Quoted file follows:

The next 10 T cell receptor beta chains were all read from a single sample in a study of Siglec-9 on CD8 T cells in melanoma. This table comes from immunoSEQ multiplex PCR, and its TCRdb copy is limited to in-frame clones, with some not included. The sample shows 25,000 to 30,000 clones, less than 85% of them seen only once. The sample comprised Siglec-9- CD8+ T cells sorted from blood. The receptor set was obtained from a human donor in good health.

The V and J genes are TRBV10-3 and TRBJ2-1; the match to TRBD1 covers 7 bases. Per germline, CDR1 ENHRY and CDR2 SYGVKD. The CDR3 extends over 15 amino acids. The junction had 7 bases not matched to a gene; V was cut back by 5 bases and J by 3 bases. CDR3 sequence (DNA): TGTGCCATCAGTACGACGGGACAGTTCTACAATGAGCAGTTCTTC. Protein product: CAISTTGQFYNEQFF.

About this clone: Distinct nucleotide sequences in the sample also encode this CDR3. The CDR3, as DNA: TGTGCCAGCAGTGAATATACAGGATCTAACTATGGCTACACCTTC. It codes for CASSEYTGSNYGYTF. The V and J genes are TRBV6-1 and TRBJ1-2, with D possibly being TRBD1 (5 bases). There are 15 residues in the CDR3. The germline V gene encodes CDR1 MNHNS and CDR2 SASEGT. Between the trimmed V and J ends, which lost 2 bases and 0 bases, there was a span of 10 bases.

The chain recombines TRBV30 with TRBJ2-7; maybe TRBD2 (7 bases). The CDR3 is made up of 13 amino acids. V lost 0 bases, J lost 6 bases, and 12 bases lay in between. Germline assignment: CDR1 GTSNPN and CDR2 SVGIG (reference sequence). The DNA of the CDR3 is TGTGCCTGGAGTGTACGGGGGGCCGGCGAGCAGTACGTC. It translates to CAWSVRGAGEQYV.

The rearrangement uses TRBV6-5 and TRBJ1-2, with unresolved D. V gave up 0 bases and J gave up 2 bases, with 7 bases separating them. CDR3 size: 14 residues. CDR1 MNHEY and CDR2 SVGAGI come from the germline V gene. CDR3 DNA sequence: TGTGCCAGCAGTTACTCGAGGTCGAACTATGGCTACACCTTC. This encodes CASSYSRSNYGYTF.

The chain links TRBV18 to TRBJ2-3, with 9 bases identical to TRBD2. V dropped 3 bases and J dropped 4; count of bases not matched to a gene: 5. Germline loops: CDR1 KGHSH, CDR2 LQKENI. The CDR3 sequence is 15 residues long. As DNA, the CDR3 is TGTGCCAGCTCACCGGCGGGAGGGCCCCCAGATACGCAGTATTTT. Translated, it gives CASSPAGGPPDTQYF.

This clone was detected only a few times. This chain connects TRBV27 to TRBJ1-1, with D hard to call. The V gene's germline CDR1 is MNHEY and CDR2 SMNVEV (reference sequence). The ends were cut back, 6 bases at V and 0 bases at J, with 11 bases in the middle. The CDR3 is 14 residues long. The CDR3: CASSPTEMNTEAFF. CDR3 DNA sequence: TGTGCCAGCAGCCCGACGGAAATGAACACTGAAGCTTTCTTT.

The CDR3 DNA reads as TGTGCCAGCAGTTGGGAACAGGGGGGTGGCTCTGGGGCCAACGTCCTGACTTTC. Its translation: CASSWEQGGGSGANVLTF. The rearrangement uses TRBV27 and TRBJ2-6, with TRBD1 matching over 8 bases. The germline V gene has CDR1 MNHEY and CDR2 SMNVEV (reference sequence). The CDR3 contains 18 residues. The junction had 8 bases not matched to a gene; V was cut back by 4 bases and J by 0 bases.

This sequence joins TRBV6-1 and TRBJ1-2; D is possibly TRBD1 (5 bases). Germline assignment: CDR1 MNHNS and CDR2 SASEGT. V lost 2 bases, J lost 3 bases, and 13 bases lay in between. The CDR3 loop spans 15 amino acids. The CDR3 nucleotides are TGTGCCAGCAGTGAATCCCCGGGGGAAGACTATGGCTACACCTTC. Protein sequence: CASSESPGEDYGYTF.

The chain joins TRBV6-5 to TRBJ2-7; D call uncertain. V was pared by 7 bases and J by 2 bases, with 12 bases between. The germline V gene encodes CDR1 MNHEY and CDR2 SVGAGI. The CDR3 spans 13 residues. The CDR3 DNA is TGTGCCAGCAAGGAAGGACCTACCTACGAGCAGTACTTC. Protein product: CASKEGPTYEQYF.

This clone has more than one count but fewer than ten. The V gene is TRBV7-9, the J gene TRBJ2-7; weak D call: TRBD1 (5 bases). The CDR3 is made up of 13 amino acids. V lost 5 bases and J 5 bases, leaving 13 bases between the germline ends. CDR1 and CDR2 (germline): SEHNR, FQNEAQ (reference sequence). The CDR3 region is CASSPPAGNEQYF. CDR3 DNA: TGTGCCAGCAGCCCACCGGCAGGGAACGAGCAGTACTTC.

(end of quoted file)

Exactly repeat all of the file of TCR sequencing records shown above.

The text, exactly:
The next 10 T cell receptor beta chains were all read from a single sample in a study of Siglec-9 on CD8 T cells in melanoma. This table comes from immunoSEQ multiplex PCR, and its TCRdb copy is limited to in-frame clones, with some not included. The sample shows 25,000 to 30,000 clones, less than 85% of them seen only once. The sample comprised Siglec-9- CD8+ T cells sorted from blood. The receptor set was obtained from a human donor in good health.

The V and J genes are TRBV10-3 and TRBJ2-1; the match to TRBD1 covers 7 bases. Per germline, CDR1 ENHRY and CDR2 SYGVKD. The CDR3 extends over 15 amino acids. The junction had 7 bases not matched to a gene; V was cut back by 5 bases and J by 3 bases. CDR3 sequence (DNA): TGTGCCATCAGTACGACGGGACAGTTCTACAATGAGCAGTTCTTC. Protein product: CAISTTGQFYNEQFF.

About this clone: Distinct nucleotide sequences in the sample also encode this CDR3. The CDR3, as DNA: TGTGCCAGCAGTGAATATACAGGATCTAACTATGGCTACACCTTC. It codes for CASSEYTGSNYGYTF. The V and J genes are TRBV6-1 and TRBJ1-2, with D possibly being TRBD1 (5 bases). There are 15 residues in the CDR3. The germline V gene encodes CDR1 MNHNS and CDR2 SASEGT. Between the trimmed V and J ends, which lost 2 bases and 0 bases, there was a span of 10 bases.

The chain recombines TRBV30 with TRBJ2-7; maybe TRBD2 (7 bases). The CDR3 is made up of 13 amino acids. V lost 0 bases, J lost 6 bases, and 12 bases lay in between. Germline assignment: CDR1 GTSNPN and CDR2 SVGIG (reference sequence). The DNA of the CDR3 is TGTGCCTGGAGTGTACGGGGGGCCGGCGAGCAGTACGTC. It translates to CAWSVRGAGEQYV.

The rearrangement uses TRBV6-5 and TRBJ1-2, with unresolved D. V gave up 0 bases and J gave up 2 bases, with 7 bases separating them. CDR3 size: 14 residues. CDR1 MNHEY and CDR2 SVGAGI come from the germline V gene. CDR3 DNA sequence: TGTGCCAGCAGTTACTCGAGGTCGAACTATGGCTACACCTTC. This encodes CASSYSRSNYGYTF.

The chain links TRBV18 to TRBJ2-3, with 9 bases identical to TRBD2. V dropped 3 bases and J dropped 4; count of bases not matched to a gene: 5. Germline loops: CDR1 KGHSH, CDR2 LQKENI. The CDR3 sequence is 15 residues long. As DNA, the CDR3 is TGTGCCAGCTCACCGGCGGGAGGGCCCCCAGATACGCAGTATTTT. Translated, it gives CASSPAGGPPDTQYF.

This clone was detected only a few times. This chain connects TRBV27 to TRBJ1-1, with D hard to call. The V gene's germline CDR1 is MNHEY and CDR2 SMNVEV (reference sequence). The ends were cut back, 6 bases at V and 0 bases at J, with 11 bases in the middle. The CDR3 is 14 residues long. The CDR3: CASSPTEMNTEAFF. CDR3 DNA sequence: TGTGCCAGCAGCCCGACGGAAATGAACACTGAAGCTTTCTTT.

The CDR3 DNA reads as TGTGCCAGCAGTTGGGAACAGGGGGGTGGCTCTGGGGCCAACGTCCTGACTTTC. Its translation: CASSWEQGGGSGANVLTF. The rearrangement uses TRBV27 and TRBJ2-6, with TRBD1 matching over 8 bases. The germline V gene has CDR1 MNHEY and CDR2 SMNVEV (reference sequence). The CDR3 contains 18 residues. The junction had 8 bases not matched to a gene; V was cut back by 4 bases and J by 0 bases.

This sequence joins TRBV6-1 and TRBJ1-2; D is possibly TRBD1 (5 bases). Germline assignment: CDR1 MNHNS and CDR2 SASEGT. V lost 2 bases, J lost 3 bases, and 13 bases lay in between. The CDR3 loop spans 15 amino acids. The CDR3 nucleotides are TGTGCCAGCAGTGAATCCCCGGGGGAAGACTATGGCTACACCTTC. Protein sequence: CASSESPGEDYGYTF.

The chain joins TRBV6-5 to TRBJ2-7; D call uncertain. V was pared by 7 bases and J by 2 bases, with 12 bases between. The germline V gene encodes CDR1 MNHEY and CDR2 SVGAGI. The CDR3 spans 13 residues. The CDR3 DNA is TGTGCCAGCAAGGAAGGACCTACCTACGAGCAGTACTTC. Protein product: CASKEGPTYEQYF.

This clone has more than one count but fewer than ten. The V gene is TRBV7-9, the J gene TRBJ2-7; weak D call: TRBD1 (5 bases). The CDR3 is made up of 13 amino acids. V lost 5 bases and J 5 bases, leaving 13 bases between the germline ends. CDR1 and CDR2 (germline): SEHNR, FQNEAQ (reference sequence). The CDR3 region is CASSPPAGNEQYF. CDR3 DNA: TGTGCCAGCAGCCCACCGGCAGGGAACGAGCAGTACTTC.